Right to Counsel
It is almost impossible for a nonlawyer to present a case successfully in the U.S. legal system. Lack of representation so compromises a criminal defendant’s rights that the U.S Supreme Court requires all criminal defendants to have appointed counsel at government expense, if the defendant is unable to pay a lawyer. [Gideon v. Wainwright, 372 U.S. 335 (1963) ] This means that the defendant has to be informed of the right to have counsel, that if he says anything before counsel arrives it can be used against him at trial, and that if he cannot afford a lawyer, one will be appointed for him—his Miranda rights. [Miranda v. Arizona, 384 U.S. 436, 16 L. Ed. 2d 694, 86 S. Ct. 1602 (1966) .] This does not mean that unless the defendant can afford the O.J. defense team that the state will pay for his defense. The state is required only to pay the defense lawyer for the minimum defense necessary to preserve the client’s constitutional rights, not to win the client’s case. Other than cases involving the death penalty, the state is usually unwilling to pay for expert testimony, the evaluation of forensic evidence, investigators, or the other basic requirements for properly defending complex criminal cases.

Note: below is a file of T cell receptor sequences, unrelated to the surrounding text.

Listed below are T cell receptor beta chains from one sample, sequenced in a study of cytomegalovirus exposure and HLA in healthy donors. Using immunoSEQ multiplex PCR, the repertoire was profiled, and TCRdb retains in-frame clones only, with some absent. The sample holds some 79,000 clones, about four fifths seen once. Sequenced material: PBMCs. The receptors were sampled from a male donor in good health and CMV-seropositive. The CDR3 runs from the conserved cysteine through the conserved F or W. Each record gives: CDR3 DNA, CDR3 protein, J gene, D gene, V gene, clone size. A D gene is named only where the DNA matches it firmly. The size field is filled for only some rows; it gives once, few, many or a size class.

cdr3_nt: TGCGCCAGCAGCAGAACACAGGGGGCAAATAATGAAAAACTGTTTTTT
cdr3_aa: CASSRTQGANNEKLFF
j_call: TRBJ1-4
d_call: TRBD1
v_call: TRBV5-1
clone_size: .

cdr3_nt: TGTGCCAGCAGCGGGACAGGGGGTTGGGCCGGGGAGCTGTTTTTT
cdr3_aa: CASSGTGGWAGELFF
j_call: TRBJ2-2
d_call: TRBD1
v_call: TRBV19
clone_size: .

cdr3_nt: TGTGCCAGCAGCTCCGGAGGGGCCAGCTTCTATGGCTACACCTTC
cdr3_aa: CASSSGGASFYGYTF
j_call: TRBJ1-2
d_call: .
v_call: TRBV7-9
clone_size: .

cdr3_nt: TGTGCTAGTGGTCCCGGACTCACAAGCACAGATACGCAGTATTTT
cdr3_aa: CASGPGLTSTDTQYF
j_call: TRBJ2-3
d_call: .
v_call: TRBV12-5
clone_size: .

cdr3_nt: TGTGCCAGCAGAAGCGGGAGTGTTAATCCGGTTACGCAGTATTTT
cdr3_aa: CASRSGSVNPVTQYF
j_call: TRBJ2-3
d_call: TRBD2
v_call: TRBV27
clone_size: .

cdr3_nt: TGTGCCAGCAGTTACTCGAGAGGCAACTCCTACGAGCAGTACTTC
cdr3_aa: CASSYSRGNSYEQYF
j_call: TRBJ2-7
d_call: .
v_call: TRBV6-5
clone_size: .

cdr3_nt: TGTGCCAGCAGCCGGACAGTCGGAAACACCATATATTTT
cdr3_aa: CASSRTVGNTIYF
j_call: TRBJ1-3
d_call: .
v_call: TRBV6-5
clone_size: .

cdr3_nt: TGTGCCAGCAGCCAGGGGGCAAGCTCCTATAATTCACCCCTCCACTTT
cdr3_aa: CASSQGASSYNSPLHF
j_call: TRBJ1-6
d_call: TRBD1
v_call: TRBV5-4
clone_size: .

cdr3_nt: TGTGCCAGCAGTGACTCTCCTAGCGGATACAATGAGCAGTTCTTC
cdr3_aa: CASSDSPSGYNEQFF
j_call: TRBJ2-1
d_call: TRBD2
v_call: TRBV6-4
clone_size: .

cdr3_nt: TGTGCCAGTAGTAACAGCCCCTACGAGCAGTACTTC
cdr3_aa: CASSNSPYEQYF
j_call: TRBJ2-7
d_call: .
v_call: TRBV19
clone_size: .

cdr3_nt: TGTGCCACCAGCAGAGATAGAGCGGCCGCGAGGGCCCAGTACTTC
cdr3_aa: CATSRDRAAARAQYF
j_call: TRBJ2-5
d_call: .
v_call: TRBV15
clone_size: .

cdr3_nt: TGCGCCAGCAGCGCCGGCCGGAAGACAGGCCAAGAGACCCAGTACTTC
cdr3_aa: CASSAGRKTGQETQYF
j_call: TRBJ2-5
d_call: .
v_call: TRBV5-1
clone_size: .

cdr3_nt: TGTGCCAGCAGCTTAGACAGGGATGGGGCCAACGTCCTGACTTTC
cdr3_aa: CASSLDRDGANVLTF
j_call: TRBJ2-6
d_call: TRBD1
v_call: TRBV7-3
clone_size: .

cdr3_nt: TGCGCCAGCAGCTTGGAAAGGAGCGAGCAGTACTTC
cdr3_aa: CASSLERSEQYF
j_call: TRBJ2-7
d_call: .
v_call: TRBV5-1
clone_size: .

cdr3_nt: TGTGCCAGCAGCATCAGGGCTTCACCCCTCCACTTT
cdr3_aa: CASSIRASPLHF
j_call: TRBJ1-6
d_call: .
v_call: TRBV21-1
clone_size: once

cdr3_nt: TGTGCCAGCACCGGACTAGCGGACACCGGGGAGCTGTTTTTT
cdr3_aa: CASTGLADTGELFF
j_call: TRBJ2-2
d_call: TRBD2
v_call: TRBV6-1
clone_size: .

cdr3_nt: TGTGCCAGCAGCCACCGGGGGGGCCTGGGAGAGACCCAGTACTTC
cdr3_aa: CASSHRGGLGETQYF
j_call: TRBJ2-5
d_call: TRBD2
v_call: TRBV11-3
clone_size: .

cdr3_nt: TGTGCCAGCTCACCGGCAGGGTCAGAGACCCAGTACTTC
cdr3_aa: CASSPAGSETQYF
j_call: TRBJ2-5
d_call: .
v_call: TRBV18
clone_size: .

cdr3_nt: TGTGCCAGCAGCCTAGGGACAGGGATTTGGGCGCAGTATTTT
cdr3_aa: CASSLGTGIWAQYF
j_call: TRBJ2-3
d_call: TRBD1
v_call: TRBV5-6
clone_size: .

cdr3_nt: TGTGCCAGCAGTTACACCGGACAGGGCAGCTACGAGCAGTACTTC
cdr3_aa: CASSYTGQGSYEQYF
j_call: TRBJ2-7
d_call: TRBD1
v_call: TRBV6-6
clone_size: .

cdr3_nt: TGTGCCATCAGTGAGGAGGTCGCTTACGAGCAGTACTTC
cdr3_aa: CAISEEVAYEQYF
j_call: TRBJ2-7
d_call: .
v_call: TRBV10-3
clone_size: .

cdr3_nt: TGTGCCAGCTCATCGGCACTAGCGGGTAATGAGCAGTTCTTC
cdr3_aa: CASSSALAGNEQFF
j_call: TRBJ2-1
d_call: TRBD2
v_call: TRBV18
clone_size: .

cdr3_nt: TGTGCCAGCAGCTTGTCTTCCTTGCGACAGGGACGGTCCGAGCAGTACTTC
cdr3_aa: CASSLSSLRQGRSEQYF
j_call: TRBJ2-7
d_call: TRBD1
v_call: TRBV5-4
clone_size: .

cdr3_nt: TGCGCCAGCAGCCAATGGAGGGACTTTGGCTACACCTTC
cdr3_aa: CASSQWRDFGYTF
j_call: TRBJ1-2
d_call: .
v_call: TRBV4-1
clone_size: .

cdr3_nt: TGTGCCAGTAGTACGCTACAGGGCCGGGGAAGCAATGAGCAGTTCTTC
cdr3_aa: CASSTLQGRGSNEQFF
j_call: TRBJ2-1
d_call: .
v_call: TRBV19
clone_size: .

The police have to inform a potential defendant of his rights when it is probable that he will be charged. They do not have to inform witnesses of their Miranda rights during the routine investigation of case. If an investigator starts reading the Miranda rights to you, you are in trouble and need to get an attorney before you say anything else.